Mitochondrial DNA damage linked to spread of neurodegeneration

Preclinical research may pave way for innovative treatment strategies, scientists say

Lindsey Shapiro, PhD avatar

by Lindsey Shapiro, PhD |

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An illustration of a group of neurons, specialized nerve cells.

Damage to the genetic material in mitochondria, cells’ energy production centers, may trigger the spread of nerve cell death in Parkinson’s disease, according to recent research.

Faulty mitochondrial DNA (mtDNA) was observed in patient tissues and mouse models. In lab studies, the damaged mtDNA was found to be released from cells, potentially enabling its spread to others nearby. Injecting it into healthy mice caused widespread neurodegeneration, as well as motor and cognitive problems.

“These findings might shed light on new molecular pathways through which damaged mtDNA initiates and spreads [Parkinson’s]-like disease, potentially opening new avenues for therapeutic interventions or disease monitoring,” the researchers wrote.

The study, “Mitochondrial DNA damage triggers spread of Parkinson’s disease-like pathology,” was published in Molecular Psychiatry.

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In Parkinson’s, nerve cells responsible for producing a signaling chemical called dopamine are progressively lost in the brain’s substantia nigra, causing the hallmark motor symptoms of the disease. Over time, this damage expands, leading to widespread neurodegeneration and significant cognitive disruptions, or dementia. The exact cause of this cell death and its spread is not known.

It has been suggested that dysfunctional mitochondria might play a role. Nerve cells have high energetic demands and may be particularly vulnerable when these organelles, which are responsible for providing cells with the energy they need to function, are damaged or dysfunctional.

Indeed, accumulating preclinical evidence indicates that changes in or damage to mtDNA could be implicated in the neurodegenerative condition. Unlike other cellular organelles, mitochondria have their own genetic material housed directly within them.

“However, there is a large gap in our understanding of the molecular chain of events underlying mitochondrial dysfunctions, their impact on the nature of mtDNA and how damages to mtDNA can further trigger [Parkinson’s] pathology,” the researchers wrote.

Impaired signaling of type 1 interferon (IFN) molecules, including IFN-beta, is associated with Parkinson’s disease and progression to dementia. Type 1 IFN molecules are a group of signaling proteins that play a crucial role in the immune system’s response to viral infections and other immune challenges.

In a previous mouse study, the scientists found that IFN-beta was critical for maintaining proper mitochondrial function. Without it, mitochondria were damaged and energy production impaired.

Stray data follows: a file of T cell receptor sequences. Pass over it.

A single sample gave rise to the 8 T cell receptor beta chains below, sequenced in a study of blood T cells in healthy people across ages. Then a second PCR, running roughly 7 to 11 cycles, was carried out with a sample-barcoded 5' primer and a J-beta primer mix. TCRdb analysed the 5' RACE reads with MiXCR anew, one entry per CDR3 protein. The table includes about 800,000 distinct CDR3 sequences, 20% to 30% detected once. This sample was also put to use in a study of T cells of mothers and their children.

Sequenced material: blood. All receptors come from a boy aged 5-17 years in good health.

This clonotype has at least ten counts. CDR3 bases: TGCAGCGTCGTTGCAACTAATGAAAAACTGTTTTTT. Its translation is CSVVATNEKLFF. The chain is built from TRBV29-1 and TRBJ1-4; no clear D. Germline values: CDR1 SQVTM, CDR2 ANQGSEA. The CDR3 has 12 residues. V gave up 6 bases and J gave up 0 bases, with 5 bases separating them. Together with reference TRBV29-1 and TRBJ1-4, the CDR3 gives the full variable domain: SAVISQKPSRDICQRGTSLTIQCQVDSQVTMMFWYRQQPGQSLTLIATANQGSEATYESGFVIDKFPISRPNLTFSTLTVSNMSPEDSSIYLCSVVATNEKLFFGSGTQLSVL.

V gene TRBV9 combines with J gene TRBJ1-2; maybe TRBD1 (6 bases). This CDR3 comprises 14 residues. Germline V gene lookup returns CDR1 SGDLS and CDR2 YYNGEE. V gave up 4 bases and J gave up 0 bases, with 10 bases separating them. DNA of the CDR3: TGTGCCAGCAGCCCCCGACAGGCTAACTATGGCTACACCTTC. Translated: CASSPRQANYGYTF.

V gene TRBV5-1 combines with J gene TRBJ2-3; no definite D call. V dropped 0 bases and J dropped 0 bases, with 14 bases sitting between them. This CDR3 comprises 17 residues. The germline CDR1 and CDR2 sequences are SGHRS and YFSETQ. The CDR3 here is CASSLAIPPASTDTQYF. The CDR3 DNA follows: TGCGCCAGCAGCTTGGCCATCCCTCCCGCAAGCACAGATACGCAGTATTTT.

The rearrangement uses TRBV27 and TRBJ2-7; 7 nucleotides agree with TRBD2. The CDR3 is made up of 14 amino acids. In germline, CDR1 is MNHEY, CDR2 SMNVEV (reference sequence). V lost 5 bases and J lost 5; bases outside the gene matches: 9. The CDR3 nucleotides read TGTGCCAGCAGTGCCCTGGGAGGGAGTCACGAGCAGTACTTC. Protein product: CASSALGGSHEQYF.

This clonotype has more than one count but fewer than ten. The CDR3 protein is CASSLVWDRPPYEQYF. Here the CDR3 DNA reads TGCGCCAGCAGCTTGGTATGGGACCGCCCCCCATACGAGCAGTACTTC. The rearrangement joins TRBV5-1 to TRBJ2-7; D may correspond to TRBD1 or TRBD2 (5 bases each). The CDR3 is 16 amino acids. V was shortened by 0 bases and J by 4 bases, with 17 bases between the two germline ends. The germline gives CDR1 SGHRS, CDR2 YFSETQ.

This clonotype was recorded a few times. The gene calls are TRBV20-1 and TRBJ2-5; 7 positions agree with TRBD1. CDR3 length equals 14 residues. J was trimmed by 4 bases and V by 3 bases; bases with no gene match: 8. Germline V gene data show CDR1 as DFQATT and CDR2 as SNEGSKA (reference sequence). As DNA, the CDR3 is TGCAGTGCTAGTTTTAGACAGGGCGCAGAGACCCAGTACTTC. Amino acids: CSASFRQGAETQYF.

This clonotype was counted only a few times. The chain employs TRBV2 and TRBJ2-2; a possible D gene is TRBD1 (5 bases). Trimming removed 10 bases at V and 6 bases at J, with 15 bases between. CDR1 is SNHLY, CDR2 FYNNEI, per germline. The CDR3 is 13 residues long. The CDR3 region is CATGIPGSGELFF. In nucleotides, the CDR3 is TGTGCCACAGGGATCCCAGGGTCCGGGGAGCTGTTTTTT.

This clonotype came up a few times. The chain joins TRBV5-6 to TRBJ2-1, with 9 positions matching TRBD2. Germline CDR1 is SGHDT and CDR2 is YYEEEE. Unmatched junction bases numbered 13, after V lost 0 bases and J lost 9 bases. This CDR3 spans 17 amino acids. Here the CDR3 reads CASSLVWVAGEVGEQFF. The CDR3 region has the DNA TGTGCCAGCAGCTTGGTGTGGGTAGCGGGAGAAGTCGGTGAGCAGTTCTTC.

Linking mitochondrial DNA damage to neurodegeneration

In the recent study, scientists set out to explore the relationship between IFN loss, mtDNA damage, and the spread of neurodegeneration in Parkinson’s disease.

An examination of publicly available gene activity data from groups of people with sporadic Parkinson’s disease and Parkinson’s dementia, who previously had been reported to have IFN dysregulation, indicated the presence of mitochondrial dysfunction relative to healthy people.

This was observed likewise in brain tissue from another group of Parkinson’s patients, where dysfunction of mitochondrial energy production, called oxidative phosphorylation, and evidence of mtDNA damage was observed. Findings in nerve cells from mouse models of Parkinson’s disease dementia caused by a lack of IFN-beta closely mirrored what was seen in the patient tissues.

“These data strongly indicates that dysregulated [oxidative phosphorylation] and mtDNA deletions in brains of [sporadic Parkinson’s] patients are co-associated with defects in type I IFN,” the researchers wrote.

Additional experiments in the mouse nerve cells indicated that the damaged mtDNA was released from the cell, packaged into carriers called extracellular vesicles (EVs). EVs serve as a form of cell-to-cell communication, carrying cargo from one cell to others.

That could be one possible way that damage in one cell spreads to cause neurodegeneration elsewhere, according to the scientists.

A closer look, using healthy mice

To explore further, they treated healthy mouse nerve cells with the damaged mtDNA from the IFN-lacking mice. This led to nerve cell death and oxidative stress, a type of cellular damage linked to mitochondrial dysfunction.

Likewise, when the damaged mtDNA was injected into live healthy mice, the mice developed symptoms consistent with Parkinson’s dementia, including motor problems, anxiety-like behaviors, and cognitive impairments.

Neurodegeneration throughout the brain — including areas nowhere near where the mtDNA had been injected — was observed, suggesting that mtDNA triggers cellular damage in an “infectious-like” manner, according to the researchers.

In a series of other experiments, the researchers identified that this neurotoxic process relied on certain other proteins, namely Rps3, and toll-like receptors 4 and 9 (TLR 4/9).

Altogether, “our data reveal a distinct role of damaged mtDNA in neurotoxicity and the spread of an infectious [Parkinson’s dementia]-like pathology,” the researchers wrote.

Understanding this process, “holds promises in elucidating the mechanisms underlying the propagation of Parkinson’s pathology throughout the brain and its progression to dementia,” they added.

“These insights may pave the way for innovative treatment strategies and monitoring approaches for Parkinson’s disease.”